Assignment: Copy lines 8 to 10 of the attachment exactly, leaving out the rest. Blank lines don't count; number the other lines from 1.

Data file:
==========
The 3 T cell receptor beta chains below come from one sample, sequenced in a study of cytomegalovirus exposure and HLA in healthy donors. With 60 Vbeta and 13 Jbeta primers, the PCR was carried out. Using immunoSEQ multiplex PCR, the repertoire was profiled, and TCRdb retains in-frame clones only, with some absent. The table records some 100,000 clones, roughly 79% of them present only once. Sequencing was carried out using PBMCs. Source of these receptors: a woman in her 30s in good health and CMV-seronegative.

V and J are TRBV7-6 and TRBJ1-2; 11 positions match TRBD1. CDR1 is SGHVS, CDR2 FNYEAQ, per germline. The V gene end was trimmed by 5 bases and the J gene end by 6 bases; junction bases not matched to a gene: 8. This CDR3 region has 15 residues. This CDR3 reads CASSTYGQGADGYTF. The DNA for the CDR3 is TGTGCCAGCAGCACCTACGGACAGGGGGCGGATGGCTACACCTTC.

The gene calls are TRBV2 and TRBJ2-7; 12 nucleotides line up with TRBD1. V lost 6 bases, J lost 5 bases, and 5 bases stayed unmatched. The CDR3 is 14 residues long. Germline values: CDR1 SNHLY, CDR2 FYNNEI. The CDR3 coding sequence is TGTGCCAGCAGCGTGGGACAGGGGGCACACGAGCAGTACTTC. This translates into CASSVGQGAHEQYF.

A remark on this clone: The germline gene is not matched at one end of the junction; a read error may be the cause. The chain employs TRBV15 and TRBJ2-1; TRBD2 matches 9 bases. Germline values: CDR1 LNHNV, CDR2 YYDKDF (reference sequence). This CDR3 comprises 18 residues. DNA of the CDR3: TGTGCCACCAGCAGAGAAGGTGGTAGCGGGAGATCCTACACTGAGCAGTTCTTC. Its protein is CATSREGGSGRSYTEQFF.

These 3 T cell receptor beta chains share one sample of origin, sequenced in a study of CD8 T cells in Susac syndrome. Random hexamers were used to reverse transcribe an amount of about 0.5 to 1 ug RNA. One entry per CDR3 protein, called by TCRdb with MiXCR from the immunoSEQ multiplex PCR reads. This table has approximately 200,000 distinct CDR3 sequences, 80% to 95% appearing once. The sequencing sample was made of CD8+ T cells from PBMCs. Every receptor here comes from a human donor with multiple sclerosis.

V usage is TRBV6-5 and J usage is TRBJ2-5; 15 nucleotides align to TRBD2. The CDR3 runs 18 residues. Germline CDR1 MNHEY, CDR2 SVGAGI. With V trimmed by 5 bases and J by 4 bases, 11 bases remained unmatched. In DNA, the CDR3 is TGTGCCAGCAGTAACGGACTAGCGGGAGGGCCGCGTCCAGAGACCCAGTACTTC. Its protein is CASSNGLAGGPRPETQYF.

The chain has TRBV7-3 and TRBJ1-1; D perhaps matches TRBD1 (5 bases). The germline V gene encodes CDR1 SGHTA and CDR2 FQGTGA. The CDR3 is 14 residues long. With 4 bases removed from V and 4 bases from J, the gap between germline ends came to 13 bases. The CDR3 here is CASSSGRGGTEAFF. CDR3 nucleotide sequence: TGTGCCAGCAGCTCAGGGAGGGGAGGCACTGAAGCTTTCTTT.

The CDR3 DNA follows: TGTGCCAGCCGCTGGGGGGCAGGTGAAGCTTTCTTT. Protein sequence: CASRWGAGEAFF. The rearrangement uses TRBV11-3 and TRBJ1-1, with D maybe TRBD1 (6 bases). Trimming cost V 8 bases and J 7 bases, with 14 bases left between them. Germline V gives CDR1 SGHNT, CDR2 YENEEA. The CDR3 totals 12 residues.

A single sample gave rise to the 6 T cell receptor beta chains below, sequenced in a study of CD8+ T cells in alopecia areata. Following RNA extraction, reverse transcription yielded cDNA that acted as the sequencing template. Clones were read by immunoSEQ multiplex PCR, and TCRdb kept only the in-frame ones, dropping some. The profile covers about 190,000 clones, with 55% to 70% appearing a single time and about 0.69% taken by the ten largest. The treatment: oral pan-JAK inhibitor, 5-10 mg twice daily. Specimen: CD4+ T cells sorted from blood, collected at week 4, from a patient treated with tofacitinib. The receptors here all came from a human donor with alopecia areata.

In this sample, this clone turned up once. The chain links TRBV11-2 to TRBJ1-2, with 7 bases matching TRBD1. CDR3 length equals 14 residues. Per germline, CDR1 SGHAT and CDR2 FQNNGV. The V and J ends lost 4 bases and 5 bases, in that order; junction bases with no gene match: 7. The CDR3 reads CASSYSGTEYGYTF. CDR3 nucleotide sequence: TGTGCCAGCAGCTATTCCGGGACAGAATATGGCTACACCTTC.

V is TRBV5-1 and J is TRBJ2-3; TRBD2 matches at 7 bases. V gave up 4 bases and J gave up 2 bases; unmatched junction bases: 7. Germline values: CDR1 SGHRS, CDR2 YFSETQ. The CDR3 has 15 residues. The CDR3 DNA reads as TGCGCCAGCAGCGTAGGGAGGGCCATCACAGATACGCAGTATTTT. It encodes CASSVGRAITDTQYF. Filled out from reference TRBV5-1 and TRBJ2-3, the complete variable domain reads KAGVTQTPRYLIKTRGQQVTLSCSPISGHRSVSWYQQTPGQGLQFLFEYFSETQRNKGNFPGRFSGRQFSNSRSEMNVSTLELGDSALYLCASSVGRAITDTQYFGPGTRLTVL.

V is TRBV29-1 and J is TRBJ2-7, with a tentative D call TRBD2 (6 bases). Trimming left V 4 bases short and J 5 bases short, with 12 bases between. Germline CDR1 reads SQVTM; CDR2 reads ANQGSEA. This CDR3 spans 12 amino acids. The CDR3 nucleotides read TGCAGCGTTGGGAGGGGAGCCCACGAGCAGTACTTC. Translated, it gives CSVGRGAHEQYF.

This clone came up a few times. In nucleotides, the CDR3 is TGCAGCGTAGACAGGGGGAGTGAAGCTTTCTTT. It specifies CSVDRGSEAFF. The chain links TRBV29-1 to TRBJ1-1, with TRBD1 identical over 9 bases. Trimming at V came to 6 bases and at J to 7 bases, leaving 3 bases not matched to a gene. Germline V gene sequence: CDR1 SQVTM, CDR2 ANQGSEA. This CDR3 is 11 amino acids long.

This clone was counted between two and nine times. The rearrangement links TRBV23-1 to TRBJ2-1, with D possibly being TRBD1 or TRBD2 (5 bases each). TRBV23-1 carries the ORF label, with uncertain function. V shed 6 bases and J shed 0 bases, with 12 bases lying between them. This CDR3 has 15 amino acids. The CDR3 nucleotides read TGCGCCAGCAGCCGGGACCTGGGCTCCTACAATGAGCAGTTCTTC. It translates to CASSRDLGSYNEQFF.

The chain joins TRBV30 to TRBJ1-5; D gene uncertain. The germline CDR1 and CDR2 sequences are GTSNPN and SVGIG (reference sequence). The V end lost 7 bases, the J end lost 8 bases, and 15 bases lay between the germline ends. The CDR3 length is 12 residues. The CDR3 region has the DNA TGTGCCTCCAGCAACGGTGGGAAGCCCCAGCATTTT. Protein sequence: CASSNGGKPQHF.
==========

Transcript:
The CDR3 DNA follows: TGTGCCAGCCGCTGGGGGGCAGGTGAAGCTTTCTTT. Protein sequence: CASRWGAGEAFF. The rearrangement uses TRBV11-3 and TRBJ1-1, with D maybe TRBD1 (6 bases). Trimming cost V 8 bases and J 7 bases, with 14 bases left between them. Germline V gives CDR1 SGHNT, CDR2 YENEEA. The CDR3 totals 12 residues.

A single sample gave rise to the 6 T cell receptor beta chains below, sequenced in a study of CD8+ T cells in alopecia areata. Following RNA extraction, reverse transcription yielded cDNA that acted as the sequencing template. Clones were read by immunoSEQ multiplex PCR, and TCRdb kept only the in-frame ones, dropping some. The profile covers about 190,000 clones, with 55% to 70% appearing a single time and about 0.69% taken by the ten largest. The treatment: oral pan-JAK inhibitor, 5-10 mg twice daily. Specimen: CD4+ T cells sorted from blood, collected at week 4, from a patient treated with tofacitinib. The receptors here all came from a human donor with alopecia areata.

In this sample, this clone turned up once. The chain links TRBV11-2 to TRBJ1-2, with 7 bases matching TRBD1. CDR3 length equals 14 residues. Per germline, CDR1 SGHAT and CDR2 FQNNGV. The V and J ends lost 4 bases and 5 bases, in that order; junction bases with no gene match: 7. The CDR3 reads CASSYSGTEYGYTF. CDR3 nucleotide sequence: TGTGCCAGCAGCTATTCCGGGACAGAATATGGCTACACCTTC.